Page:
This divergent third album from Berlin-based producer Marco Shuttle is my first exposure to his work, but he has released a handful of killer singles over the last decade in a darkly hallucinatory minimal techno vein akin to Lucy and Rrose. While I would have been thrilled to hear another perfectly crafted single like "Sing Like a Bird" (2014) or "Flauto Synthetico" (2016), Cobalt Desert Oasis is nevertheless a pleasant and semi-radical departure for Shuttle, as it is inspired by field recordings and images collected over two years of travel. I suppose Shuttle has always drawn inspiration from far-flung places very unlike Berlin, but the big difference is that this album uses field recordings and acoustic instrumentation as its raw material and focus rather than just a source of ideas for more dancefloor-targeted work. While this album does not necessary cure me of my belief that Shuttle primarily excels as a singles artist, it was definitely a nice surprise to be blindsided in 2021 by something resembling a lost O Yuki Conjugate classic. And, of course, there are a few great singles lurking here as well.
This album is billed as "a cinematic listening experience where psychedelia, ritualism, and mysticism weave together in a sort of alien soundscape," which is a reasonably accurate characterization, though to my ears it lands much closer to "cool headphone album" than anything conventionally "cinematic" or strikingly otherworldly. Shuttle does strike an unusual balance of traditional sounds and modern technology though, as the stronger pieces feel like a simmering and hallucinatory drum circle enhanced with a steady kickdrum thump. "Danza De Los Voladores" is representative example of the album's baseline aesthetic, as Shuttle whips up a psych-damaged dub concoction over a slow and deep bass drum pulse: birds happily chirp, synths bubble like a witch's cauldron, indigenous flute melodies wander in and out, and a host of hand percussion sounds subtly pan and morph in the periphery. It is quite a likeable and inventive detour from what I would expect from Shuttle, but the songs admittedly blur together a bit aside from the handful of instances where he tweaks the formula with some kind of inspired twist (most pieces stick to relatively narrow tempo comfort zone and the melodies are all quite understated). The most inspired facet of the album is Shuttle's use of a Persian drum called a Tombak, which is presumably the heart of one of the album's strongest pieces, "Tombak Healer," in which a seething, slow-motion kick drum pulse is enhanced with a skittering and panning tour de force of dubby hand percussion. I am also a big fan of the propulsive "Through the Cobalt Desert," which sounds like a relentlessly forward-moving strain of dub-techno birthed in a deep tropical jungle. My personal favorite is probably the sensuous and blearily dreamlike exotica of ‚ÄúWinds of Cydonia‚Äù though. How I feel about the remainder of the album is largely a function of how natural/seamless the balance of traditional instruments and electronics feels: some pieces feel like something cool and distinctive, some feel a bit too smooth and straightforward to leave a deep impression. While Cobalt Desert Oasis probably could have been a flawless EP if Shuttle had distilled it down to its four or five best pieces, it makes for a pleasantly immersive focused listening experience. Shuttle is onto something quite good here, but it might take another album or two before this side of his art feels fully realized.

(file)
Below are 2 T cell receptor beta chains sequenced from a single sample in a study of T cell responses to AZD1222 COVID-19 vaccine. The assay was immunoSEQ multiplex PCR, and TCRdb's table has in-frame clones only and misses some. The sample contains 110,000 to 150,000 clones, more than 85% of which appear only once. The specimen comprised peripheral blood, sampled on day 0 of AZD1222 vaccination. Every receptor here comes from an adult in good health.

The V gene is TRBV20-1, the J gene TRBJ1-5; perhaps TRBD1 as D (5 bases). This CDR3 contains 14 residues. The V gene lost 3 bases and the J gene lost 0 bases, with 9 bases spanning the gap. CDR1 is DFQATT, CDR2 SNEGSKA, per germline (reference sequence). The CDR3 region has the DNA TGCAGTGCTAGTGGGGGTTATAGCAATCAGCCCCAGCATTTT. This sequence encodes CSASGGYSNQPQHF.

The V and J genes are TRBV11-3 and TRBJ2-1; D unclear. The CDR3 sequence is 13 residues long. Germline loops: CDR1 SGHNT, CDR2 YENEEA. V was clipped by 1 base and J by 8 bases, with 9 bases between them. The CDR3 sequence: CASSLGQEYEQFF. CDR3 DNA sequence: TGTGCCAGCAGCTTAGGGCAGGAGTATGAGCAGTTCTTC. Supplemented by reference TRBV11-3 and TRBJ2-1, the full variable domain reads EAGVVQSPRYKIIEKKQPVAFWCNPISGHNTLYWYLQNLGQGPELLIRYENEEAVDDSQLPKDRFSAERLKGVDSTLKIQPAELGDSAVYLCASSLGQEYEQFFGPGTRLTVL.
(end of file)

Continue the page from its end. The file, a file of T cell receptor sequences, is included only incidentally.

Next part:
Samples can be found here.